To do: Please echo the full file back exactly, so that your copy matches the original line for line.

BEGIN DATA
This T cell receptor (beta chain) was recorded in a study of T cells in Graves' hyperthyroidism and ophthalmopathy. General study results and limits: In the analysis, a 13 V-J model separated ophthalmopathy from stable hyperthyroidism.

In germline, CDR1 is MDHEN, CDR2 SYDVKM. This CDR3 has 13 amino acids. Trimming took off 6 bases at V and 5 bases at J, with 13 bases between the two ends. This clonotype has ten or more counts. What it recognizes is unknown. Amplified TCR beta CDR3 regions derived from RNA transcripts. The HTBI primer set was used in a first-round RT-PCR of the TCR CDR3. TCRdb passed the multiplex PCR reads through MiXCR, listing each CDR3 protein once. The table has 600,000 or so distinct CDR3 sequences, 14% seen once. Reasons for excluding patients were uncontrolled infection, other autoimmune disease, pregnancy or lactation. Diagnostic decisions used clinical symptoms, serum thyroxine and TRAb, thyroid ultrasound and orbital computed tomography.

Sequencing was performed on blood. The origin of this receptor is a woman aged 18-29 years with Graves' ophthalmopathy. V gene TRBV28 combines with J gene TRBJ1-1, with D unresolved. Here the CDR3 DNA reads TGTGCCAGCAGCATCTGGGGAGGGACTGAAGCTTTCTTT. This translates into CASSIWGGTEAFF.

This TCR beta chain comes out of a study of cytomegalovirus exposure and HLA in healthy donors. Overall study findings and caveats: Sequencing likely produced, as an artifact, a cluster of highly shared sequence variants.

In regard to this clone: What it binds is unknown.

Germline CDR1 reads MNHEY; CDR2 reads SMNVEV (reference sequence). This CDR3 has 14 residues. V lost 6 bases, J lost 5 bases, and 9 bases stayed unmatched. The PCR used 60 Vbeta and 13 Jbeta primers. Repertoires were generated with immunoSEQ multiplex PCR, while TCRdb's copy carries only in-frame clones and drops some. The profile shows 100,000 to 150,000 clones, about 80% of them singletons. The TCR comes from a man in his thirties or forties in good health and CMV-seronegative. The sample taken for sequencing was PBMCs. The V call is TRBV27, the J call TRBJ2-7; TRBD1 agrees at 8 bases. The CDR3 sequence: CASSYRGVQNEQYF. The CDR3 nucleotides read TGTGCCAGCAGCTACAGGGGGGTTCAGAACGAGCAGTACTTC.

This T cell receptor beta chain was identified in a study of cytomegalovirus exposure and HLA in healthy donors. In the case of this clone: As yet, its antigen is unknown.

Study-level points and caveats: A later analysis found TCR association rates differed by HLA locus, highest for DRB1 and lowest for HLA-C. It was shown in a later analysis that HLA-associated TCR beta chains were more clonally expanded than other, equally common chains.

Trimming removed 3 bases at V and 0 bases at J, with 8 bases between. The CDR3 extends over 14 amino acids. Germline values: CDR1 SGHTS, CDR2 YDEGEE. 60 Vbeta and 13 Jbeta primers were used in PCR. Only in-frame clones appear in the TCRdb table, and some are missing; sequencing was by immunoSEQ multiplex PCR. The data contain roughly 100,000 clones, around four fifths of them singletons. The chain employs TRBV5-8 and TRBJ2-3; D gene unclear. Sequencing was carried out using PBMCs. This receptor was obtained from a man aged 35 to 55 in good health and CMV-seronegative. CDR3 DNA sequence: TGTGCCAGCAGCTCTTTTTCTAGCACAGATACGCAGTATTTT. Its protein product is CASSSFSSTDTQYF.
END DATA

This T cell receptor (beta chain) was recorded in a study of T cells in Graves' hyperthyroidism and ophthalmopathy. General study results and limits: In the analysis, a 13 V-J model separated ophthalmopathy from stable hyperthyroidism.

In germline, CDR1 is MDHEN, CDR2 SYDVKM. This CDR3 has 13 amino acids. Trimming took off 6 bases at V and 5 bases at J, with 13 bases between the two ends. This clonotype has ten or more counts. What it recognizes is unknown. Amplified TCR beta CDR3 regions derived from RNA transcripts. The HTBI primer set was used in a first-round RT-PCR of the TCR CDR3. TCRdb passed the multiplex PCR reads through MiXCR, listing each CDR3 protein once. The table has 600,000 or so distinct CDR3 sequences, 14% seen once. Reasons for excluding patients were uncontrolled infection, other autoimmune disease, pregnancy or lactation. Diagnostic decisions used clinical symptoms, serum thyroxine and TRAb, thyroid ultrasound and orbital computed tomography.

Sequencing was performed on blood. The origin of this receptor is a woman aged 18-29 years with Graves' ophthalmopathy. V gene TRBV28 combines with J gene TRBJ1-1, with D unresolved. Here the CDR3 DNA reads TGTGCCAGCAGCATCTGGGGAGGGACTGAAGCTTTCTTT. This translates into CASSIWGGTEAFF.

This TCR beta chain comes out of a study of cytomegalovirus exposure and HLA in healthy donors. Overall study findings and caveats: Sequencing likely produced, as an artifact, a cluster of highly shared sequence variants.

In regard to this clone: What it binds is unknown.

Germline CDR1 reads MNHEY; CDR2 reads SMNVEV (reference sequence). This CDR3 has 14 residues. V lost 6 bases, J lost 5 bases, and 9 bases stayed unmatched. The PCR used 60 Vbeta and 13 Jbeta primers. Repertoires were generated with immunoSEQ multiplex PCR, while TCRdb's copy carries only in-frame clones and drops some. The profile shows 100,000 to 150,000 clones, about 80% of them singletons. The TCR comes from a man in his thirties or forties in good health and CMV-seronegative. The sample taken for sequencing was PBMCs. The V call is TRBV27, the J call TRBJ2-7; TRBD1 agrees at 8 bases. The CDR3 sequence: CASSYRGVQNEQYF. The CDR3 nucleotides read TGTGCCAGCAGCTACAGGGGGGTTCAGAACGAGCAGTACTTC.

This T cell receptor beta chain was identified in a study of cytomegalovirus exposure and HLA in healthy donors. In the case of this clone: As yet, its antigen is unknown.

Study-level points and caveats: A later analysis found TCR association rates differed by HLA locus, highest for DRB1 and lowest for HLA-C. It was shown in a later analysis that HLA-associated TCR beta chains were more clonally expanded than other, equally common chains.

Trimming removed 3 bases at V and 0 bases at J, with 8 bases between. The CDR3 extends over 14 amino acids. Germline values: CDR1 SGHTS, CDR2 YDEGEE. 60 Vbeta and 13 Jbeta primers were used in PCR. Only in-frame clones appear in the TCRdb table, and some are missing; sequencing was by immunoSEQ multiplex PCR. The data contain roughly 100,000 clones, around four fifths of them singletons. The chain employs TRBV5-8 and TRBJ2-3; D gene unclear. Sequencing was carried out using PBMCs. This receptor was obtained from a man aged 35 to 55 in good health and CMV-seronegative. CDR3 DNA sequence: TGTGCCAGCAGCTCTTTTTCTAGCACAGATACGCAGTATTTT. Its protein product is CASSSFSSTDTQYF.